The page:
The most famous paste site, used by hackers of all stripes to host lists of stolen passwords, announcements of data breaches, and malware has made it harder for security researchers to scrape it looking for that kind of information.
And security researchers are pissed off.
Pastebin is one of the most famous websites that allows anyone, even without being registered, to “paste” any kind of text and make it public. Over the years, it became a repository for all kinds of unsavory data, such as the personal details of people who got doxed by hackers, leaked passwords, hacker manifestos, and even malware payloads. Naturally, this meant it was a treasure trove for security researchers investigating data breaches or hunting hackers.
On Tuesday, several security researchers complained on Twitter that they were unable to search Pastebin or scrape it using a special API, which they paid to get access to. (The lifetime subscription, which was required to scrape the site, cost $50.)
“Many individuals and companies monitored Pastebin for various reasons as it is a hot-bed of intelligence from malware payloads to leaked data. For Pastebin to suddenly cut everyone off without notice or even a short sunset period was a really bad decision,” said Oliver Hough, a security researcher who used Pastebin in his day job. “Considering they don't do a great job of moderating their own content and they have now lost what was to them free crowd sourced content moderation, I can only predict that bad actors will make more use of Pastebin in their campaigns as the ability to proactively catch some malicious payloads or scripts before they are used has now gone.”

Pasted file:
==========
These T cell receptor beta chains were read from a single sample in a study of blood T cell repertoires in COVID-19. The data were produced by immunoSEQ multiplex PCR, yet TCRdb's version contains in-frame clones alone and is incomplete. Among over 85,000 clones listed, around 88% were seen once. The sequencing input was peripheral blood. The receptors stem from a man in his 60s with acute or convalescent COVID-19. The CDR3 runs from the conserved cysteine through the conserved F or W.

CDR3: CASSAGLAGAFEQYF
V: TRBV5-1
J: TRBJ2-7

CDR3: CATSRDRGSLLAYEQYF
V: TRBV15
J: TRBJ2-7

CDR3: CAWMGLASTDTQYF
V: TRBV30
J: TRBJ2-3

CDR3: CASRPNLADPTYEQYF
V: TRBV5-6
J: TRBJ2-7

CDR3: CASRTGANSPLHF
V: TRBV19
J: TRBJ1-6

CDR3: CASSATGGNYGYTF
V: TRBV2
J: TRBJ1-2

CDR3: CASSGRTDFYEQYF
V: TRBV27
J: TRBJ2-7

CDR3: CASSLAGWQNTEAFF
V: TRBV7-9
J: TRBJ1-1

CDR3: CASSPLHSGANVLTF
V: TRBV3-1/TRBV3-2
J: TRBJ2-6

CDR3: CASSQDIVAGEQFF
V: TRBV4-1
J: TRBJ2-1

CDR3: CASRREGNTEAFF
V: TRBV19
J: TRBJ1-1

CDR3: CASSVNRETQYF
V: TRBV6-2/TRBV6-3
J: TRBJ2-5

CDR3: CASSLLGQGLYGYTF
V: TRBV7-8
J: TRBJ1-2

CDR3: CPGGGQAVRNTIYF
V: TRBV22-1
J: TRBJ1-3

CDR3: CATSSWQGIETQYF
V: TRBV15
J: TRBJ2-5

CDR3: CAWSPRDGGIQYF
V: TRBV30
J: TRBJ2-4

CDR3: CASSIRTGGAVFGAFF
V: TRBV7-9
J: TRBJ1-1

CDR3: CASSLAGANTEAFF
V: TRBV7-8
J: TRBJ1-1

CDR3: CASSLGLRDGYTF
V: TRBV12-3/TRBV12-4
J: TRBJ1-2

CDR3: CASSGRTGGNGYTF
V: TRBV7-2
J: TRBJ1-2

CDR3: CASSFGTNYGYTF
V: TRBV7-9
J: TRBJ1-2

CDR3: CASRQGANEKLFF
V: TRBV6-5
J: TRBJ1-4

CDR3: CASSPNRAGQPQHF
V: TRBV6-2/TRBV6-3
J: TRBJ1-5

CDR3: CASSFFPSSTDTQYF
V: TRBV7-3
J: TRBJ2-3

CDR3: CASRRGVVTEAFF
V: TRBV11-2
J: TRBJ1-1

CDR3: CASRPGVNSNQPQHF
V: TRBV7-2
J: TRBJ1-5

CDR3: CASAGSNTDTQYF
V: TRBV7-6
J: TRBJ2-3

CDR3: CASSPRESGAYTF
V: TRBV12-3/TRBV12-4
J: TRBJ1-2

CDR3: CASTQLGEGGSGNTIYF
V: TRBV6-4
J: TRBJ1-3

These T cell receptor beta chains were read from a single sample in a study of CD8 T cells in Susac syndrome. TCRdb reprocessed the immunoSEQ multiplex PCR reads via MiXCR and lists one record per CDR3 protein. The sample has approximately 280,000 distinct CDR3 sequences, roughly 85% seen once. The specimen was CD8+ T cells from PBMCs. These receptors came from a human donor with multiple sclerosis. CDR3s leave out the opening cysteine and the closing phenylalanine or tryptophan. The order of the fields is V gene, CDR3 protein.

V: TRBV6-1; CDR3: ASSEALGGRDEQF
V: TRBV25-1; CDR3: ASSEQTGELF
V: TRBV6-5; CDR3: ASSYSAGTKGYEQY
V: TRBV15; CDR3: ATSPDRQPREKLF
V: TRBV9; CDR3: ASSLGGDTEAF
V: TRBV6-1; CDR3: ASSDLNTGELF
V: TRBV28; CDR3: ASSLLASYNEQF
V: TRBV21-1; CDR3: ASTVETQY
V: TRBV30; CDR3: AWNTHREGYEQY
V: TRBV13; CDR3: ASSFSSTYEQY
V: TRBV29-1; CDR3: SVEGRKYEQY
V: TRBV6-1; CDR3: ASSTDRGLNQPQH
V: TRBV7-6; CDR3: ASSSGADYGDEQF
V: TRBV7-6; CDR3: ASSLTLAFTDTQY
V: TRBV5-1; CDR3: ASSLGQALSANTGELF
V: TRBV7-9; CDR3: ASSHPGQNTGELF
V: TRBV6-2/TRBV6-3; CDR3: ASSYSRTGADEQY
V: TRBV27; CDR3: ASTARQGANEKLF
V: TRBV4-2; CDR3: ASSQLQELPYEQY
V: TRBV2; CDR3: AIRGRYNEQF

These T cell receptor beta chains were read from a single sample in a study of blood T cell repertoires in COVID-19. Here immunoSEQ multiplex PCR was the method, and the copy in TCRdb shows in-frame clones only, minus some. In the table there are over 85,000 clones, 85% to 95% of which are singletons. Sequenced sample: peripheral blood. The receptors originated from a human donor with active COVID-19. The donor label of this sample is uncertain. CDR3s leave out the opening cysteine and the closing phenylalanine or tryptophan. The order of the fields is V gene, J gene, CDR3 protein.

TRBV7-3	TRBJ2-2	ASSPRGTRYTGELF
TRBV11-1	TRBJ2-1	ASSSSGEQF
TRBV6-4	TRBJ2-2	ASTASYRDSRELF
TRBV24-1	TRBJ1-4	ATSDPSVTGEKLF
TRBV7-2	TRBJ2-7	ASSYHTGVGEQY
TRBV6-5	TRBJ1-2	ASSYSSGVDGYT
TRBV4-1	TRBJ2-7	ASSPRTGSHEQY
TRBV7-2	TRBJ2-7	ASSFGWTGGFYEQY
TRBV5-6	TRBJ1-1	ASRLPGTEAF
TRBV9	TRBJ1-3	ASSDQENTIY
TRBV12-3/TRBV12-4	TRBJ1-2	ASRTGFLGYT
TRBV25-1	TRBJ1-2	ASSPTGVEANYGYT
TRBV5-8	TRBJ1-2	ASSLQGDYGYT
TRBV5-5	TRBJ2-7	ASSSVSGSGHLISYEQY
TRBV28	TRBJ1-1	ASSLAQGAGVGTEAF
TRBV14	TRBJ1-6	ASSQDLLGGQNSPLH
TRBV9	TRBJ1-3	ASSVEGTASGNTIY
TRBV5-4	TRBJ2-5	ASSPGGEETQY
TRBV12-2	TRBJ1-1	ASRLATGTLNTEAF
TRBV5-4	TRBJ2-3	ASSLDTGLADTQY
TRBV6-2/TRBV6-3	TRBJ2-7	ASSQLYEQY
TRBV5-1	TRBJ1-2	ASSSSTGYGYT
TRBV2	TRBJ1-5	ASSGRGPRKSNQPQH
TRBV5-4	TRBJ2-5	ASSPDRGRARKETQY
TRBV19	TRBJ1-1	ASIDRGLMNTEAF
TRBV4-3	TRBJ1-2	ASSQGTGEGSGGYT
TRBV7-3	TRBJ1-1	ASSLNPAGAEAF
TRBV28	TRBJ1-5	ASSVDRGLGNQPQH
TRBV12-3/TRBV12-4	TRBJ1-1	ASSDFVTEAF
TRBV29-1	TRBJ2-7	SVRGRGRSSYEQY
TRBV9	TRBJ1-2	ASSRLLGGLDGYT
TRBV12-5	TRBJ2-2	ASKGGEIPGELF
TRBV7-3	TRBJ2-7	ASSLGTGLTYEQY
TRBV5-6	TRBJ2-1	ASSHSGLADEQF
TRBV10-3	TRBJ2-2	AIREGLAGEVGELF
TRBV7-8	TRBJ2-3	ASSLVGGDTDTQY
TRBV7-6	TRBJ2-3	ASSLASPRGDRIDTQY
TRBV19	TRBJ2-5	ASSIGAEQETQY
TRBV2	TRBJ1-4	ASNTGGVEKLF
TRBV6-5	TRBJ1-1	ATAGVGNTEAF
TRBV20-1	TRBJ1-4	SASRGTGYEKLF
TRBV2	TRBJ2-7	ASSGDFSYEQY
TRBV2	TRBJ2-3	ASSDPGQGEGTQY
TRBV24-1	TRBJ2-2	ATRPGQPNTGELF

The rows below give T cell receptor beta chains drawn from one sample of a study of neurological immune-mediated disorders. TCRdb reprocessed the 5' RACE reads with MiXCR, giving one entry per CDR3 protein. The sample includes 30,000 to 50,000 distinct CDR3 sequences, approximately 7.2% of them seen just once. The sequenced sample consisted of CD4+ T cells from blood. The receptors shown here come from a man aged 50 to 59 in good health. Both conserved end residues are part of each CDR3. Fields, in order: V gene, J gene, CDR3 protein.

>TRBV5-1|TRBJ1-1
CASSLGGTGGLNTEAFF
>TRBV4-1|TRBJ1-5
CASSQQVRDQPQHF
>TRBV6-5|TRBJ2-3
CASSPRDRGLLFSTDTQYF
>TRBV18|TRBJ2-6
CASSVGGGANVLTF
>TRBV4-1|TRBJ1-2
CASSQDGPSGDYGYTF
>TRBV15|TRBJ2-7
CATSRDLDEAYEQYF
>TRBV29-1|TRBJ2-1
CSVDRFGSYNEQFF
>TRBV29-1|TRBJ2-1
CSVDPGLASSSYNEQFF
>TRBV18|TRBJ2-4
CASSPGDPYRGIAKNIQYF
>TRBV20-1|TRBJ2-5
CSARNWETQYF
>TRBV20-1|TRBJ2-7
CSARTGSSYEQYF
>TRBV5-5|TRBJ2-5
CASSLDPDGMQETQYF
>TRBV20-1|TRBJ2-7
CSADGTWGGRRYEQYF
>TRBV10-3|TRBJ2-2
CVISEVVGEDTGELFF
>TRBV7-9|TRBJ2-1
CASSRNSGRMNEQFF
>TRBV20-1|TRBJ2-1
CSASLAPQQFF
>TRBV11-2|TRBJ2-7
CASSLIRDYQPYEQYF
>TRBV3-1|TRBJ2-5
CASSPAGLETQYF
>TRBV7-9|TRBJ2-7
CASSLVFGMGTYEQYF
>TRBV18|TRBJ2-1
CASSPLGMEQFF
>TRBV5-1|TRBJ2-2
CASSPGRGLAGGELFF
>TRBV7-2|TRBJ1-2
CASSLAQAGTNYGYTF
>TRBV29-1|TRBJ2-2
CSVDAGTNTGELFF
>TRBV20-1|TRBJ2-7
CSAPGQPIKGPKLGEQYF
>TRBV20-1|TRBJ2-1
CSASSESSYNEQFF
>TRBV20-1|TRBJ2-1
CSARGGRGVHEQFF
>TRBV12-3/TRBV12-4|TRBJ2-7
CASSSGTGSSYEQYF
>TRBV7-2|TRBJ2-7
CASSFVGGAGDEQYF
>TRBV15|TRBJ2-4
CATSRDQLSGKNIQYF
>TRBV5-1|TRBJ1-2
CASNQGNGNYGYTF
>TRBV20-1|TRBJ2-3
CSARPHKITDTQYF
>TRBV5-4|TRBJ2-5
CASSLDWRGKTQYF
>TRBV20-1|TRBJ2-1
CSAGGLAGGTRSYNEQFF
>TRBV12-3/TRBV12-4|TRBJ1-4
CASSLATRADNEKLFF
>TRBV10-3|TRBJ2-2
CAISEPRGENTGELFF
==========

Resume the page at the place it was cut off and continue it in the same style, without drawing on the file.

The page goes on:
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When researchers asked the company on Twitter, Pastebin said that the Scraping API “has been discontinued due to active abuse by third parties for commercial purposes, such activity is prohibited by our current [Terms & Conditions].”
Pastebin changed the T&C on April 11, according to an archived version of the page. At the time, it allowed scraping for a variety of purposes.
"Researchers may scrape public, non-personal information from Pastebin for research purposes, only if any publications resulting from that research are open access. Archivists may scrape Pastebin for public data for archival purposes. You may not scrape Pastebin for spamming purposes, including for the purposes of selling Pastebin users' personal information, such as to recruiters, headhunters, and job boards," the terms and conditions read. The new T&C page has removed any reference to scraping.
We sent Pastebin a series of detailed questions, but the company decided to respond with a blanket statement.
“Great questions. Most of your questions are actually addressed in our T&C's,” a spokesperson said via email. “We continue to provide updates to our community and improve the coding platform. As you know, we were founded over 19 years ago, for developers by developers and with this growth, we are modernizing like other platforms. And also learning from them.”
“Security researchers are always welcome and report information that pertains to any violations of our T&C's. Our key audience has always been developers, engineers and authors,” the statement continued. “We will continue to update all the new features and changes through our platform as well as our social media.”
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